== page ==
When Rupert Murdoch stepped down as the chairman of Fox Corp. and News Corp. on Thursday, he left his son, Lachlan Murdoch, a media empire forged atop controversy and incitement.
Pushing boundaries and harnessing outrage has been a hallmark of the Fox brand since its inception in 1986, whether it’s the contrarian stance of the hosts on Fox News or characters of “The Simpsons” on the broadcast network, the in-your-face brashness of Laura Ingraham or Peggy Bundy of “Married ... With Children.” For better or worse, Fox has changed how we watch television and consume news by breaking the rules in both spaces. But what’s largely been good for the creative expansion of entertainment TV has been devastating for journalism as a whole.
Murdoch launched the Fox network with the intention of competing with the Big Three television networks — ABC, CBS and NBC. The fledgling network had to distinguish itself against more conventional network series like “The Cosby Show” and “Family Ties.” Already a print tabloid mogul, Murdoch turned to his superpower: provoking audiences into paying attention. The result was a raunchy comedy about a dysfunctional American household, minus the sharp political or social satire of “All in the Family.” “Married ... With Children,” described as indecent by anti-obscenity activists, lasted 11 seasons, beginning in 1987.
Bart Simpson came skateboarding onto the scene in 1989, celebrating and lampooning a whole underserved sector of the nation: underachievers. Critics decried this deviation from animated families such as “The Flintstones.” Now “The Simpsons” is one of the longest-running shows in the history of television.
The Fox network also played a major role in diversifying what we saw on TV. “The Arsenio Hall Show,” syndicated on many Fox affiliates, featured the first Black late-night TV show, while the network’s 1990 sketch comedy show “In Living Color” mainstreamed irreverent Black comedy. The brainchild of Keenen Ivory Wayans, the show and its dancing Fly Girls (including Jennifer Lopez and Rosie Perez) broke through at a time when much of America was still wringing its hands over the creeping influence of hip-hop in white suburbs.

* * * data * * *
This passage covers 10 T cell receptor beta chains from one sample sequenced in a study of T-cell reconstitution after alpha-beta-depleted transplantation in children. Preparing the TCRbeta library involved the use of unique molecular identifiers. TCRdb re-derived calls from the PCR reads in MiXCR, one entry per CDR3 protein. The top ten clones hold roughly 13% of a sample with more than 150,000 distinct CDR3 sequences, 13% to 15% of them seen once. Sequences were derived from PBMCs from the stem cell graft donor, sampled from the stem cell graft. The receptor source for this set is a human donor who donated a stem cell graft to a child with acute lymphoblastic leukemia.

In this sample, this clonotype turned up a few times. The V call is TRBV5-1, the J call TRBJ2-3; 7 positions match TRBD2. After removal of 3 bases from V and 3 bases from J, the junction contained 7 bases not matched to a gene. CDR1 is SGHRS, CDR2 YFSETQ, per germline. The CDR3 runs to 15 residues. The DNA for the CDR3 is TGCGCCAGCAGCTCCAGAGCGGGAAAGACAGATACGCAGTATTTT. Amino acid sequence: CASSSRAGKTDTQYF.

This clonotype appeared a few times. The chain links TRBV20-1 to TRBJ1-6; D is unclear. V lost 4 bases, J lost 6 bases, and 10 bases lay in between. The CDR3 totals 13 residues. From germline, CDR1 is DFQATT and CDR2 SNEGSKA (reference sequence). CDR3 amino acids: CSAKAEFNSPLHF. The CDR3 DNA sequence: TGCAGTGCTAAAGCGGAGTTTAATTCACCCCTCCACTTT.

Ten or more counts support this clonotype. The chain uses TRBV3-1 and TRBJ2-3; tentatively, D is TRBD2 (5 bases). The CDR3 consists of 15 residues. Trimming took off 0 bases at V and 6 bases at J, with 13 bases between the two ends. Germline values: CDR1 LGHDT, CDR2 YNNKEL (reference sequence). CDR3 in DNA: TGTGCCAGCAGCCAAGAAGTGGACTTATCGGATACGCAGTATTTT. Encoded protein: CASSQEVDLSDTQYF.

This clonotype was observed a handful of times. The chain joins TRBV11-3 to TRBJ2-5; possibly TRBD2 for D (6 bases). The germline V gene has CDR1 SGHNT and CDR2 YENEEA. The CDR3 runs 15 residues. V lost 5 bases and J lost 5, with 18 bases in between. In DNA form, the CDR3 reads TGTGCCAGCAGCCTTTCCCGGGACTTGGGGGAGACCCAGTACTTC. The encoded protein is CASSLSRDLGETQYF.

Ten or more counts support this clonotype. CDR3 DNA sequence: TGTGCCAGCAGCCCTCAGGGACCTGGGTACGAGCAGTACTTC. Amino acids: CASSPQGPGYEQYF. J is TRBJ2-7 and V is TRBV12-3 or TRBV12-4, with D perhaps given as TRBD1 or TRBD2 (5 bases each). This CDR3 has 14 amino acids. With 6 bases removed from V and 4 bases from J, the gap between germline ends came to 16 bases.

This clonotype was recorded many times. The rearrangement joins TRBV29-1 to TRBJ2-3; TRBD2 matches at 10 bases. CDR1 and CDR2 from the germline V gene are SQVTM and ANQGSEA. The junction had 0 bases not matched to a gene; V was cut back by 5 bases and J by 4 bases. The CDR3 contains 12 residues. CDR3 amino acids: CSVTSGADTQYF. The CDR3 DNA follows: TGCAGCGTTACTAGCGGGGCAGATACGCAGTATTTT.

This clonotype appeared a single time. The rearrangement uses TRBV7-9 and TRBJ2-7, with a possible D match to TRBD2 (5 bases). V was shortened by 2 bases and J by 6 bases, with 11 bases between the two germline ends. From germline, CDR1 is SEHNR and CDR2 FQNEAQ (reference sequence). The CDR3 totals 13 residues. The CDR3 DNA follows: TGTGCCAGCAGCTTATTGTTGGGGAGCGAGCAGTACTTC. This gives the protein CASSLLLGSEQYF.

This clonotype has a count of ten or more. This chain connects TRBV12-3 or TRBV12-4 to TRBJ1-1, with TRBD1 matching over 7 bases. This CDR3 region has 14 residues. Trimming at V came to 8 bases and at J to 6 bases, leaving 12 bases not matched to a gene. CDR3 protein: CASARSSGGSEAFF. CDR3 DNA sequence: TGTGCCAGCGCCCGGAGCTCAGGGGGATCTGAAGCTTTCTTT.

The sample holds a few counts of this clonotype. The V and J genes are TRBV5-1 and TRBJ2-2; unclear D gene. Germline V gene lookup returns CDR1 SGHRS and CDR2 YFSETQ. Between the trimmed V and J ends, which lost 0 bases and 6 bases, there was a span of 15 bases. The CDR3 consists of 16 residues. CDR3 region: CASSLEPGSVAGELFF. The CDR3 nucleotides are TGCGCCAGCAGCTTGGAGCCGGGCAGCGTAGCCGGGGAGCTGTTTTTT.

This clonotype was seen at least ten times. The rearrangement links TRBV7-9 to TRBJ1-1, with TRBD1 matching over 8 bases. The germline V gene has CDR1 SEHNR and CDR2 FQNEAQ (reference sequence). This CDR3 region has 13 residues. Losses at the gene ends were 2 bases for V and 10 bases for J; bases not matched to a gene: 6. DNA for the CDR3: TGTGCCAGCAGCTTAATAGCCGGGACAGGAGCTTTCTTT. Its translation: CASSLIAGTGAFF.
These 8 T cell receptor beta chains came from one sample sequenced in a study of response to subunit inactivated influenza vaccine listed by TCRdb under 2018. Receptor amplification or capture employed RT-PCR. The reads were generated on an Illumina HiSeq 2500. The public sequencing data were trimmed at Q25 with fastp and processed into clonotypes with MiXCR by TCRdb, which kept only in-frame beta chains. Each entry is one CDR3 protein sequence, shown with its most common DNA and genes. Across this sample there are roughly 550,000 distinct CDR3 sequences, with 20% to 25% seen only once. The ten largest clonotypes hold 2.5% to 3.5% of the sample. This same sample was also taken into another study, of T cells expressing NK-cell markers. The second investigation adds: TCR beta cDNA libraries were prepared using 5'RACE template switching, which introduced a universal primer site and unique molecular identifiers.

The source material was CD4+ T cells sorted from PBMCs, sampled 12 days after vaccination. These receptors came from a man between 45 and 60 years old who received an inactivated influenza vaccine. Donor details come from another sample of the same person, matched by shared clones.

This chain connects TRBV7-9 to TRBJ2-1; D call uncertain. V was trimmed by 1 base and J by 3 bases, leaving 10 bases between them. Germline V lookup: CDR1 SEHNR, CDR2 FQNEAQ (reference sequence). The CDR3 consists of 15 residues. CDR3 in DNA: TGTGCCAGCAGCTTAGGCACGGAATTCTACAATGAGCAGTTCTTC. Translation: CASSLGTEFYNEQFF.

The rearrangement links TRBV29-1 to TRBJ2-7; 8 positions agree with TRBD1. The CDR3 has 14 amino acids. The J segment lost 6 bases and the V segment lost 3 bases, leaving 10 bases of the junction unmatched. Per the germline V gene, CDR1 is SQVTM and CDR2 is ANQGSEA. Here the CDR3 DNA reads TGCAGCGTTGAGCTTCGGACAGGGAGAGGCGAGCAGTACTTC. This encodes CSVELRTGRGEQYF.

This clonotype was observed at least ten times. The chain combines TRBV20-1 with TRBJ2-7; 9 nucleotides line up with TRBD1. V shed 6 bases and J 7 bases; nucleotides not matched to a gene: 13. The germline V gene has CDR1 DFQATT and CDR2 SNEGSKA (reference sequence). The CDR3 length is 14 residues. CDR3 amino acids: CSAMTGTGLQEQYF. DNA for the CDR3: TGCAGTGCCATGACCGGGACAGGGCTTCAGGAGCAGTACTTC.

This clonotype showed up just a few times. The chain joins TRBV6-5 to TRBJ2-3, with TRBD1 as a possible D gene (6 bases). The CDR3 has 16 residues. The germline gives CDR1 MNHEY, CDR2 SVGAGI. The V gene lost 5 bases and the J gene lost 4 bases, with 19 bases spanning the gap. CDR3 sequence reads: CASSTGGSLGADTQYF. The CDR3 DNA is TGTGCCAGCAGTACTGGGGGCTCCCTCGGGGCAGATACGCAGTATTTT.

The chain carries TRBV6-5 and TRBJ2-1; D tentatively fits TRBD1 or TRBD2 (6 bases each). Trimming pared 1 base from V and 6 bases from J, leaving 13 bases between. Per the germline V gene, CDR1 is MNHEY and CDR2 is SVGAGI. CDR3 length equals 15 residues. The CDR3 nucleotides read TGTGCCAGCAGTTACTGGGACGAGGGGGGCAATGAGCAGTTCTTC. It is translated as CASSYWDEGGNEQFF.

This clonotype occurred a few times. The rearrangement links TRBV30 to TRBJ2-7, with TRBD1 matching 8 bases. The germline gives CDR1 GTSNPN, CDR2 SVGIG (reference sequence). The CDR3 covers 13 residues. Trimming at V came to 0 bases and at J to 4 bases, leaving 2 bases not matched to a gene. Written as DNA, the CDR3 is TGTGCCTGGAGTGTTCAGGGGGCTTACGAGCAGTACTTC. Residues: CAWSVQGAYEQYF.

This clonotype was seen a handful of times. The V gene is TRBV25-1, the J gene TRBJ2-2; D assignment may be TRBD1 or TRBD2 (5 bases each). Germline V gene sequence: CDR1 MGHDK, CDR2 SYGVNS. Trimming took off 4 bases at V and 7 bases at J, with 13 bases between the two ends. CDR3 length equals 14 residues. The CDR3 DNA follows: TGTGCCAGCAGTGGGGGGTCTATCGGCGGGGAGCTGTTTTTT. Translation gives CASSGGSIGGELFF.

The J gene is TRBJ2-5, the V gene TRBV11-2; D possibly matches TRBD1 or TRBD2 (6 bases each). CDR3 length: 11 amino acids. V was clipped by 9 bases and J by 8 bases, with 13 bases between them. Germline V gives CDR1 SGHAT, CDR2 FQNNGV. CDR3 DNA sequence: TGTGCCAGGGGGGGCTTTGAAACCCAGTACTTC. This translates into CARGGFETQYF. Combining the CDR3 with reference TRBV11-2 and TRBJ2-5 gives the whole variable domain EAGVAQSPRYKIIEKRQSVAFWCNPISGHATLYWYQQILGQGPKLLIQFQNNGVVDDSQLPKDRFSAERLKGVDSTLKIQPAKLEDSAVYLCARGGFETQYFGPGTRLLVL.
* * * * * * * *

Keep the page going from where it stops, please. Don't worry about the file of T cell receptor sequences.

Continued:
Love them or hate them, those goading and/or raunchy shows challenged the homogeneity of broadcast TV, paving the way for everything from “Malcolm in the Middle” to “black-ish,” “Key & Peele” to “Atlanta.”
The advent of Fox News in 1996 marked Murdoch’s foray into the cable news world, and it arrived with the goal of filtering the headlines through a conservative lens. Fox employed many of the same provoking tactics that worked for it in the broadcast space, but journalism is not entertainment, or at least it shouldn’t be. That didn’t stop Murdoch’s new venture from mixing the right-leaning politics of his tabloid empire (the Sun in Britain and the New York Post in America) and the confrontational nature of the Fox network’s buzziest shows into a 24/7 feed.
Host Bill O’Reilly was a master at stoking outrage as the network’s first star commentator, providing a caustic tirade against “the mainstream, liberal press.” After O’Reilly was taken down by numerous sexual misconduct lawsuits, disciples like Tucker Carlson carried the torch, doubling down on the us-versus-them stance and peddling conspiracy theories and lies to make the show even juicier.
But documents recently made public from various lawsuits filed against the news network, including one against Carlson that led to his axing, show that many at Fox knew that hosts and their guests were propagating falsehoods about the 2020 election, while repeatedly telling viewers that Fox was the only trustworthy source in the media.
Doing whatever it takes to build a loyal following has been profitable for the crown jewel in Murdoch’s empire, but it’s had drawbacks (beyond ripping down trust in the media and dividing the country). Earlier this year, Fox News agreed to pay $787.5 million in a settlement to Dominion Voting Systems after the latter filed a lawsuit claiming the network defamed it in the weeks after the 2020 election. The network also is dealing with a $2.7 billion defamation lawsuit brought by another voting machine company, Smartmatic.
Still, in a statement Thursday from Fox, the elder Murdoch doubled down on a narrative that seems made for TV: He’s an underdog fighting for the little man instead of a billionaire who inherited his father’s media empire. “Elites have open contempt for those who are not members of their rarefied class,” said the statement. “Most of the media is in cahoots with those elites, peddling political narratives rather than pursuing the truth.”
The paradoxical statement could have been the basis for a great “In Living Color” skit if only it had arrived 27 years earlier, but today, there’s nothing funny about Murdoch or his impact on American journalism.
©2023 Los Angeles Times. Visit at latimes.com. Distributed by Tribune Content Agency, LLC.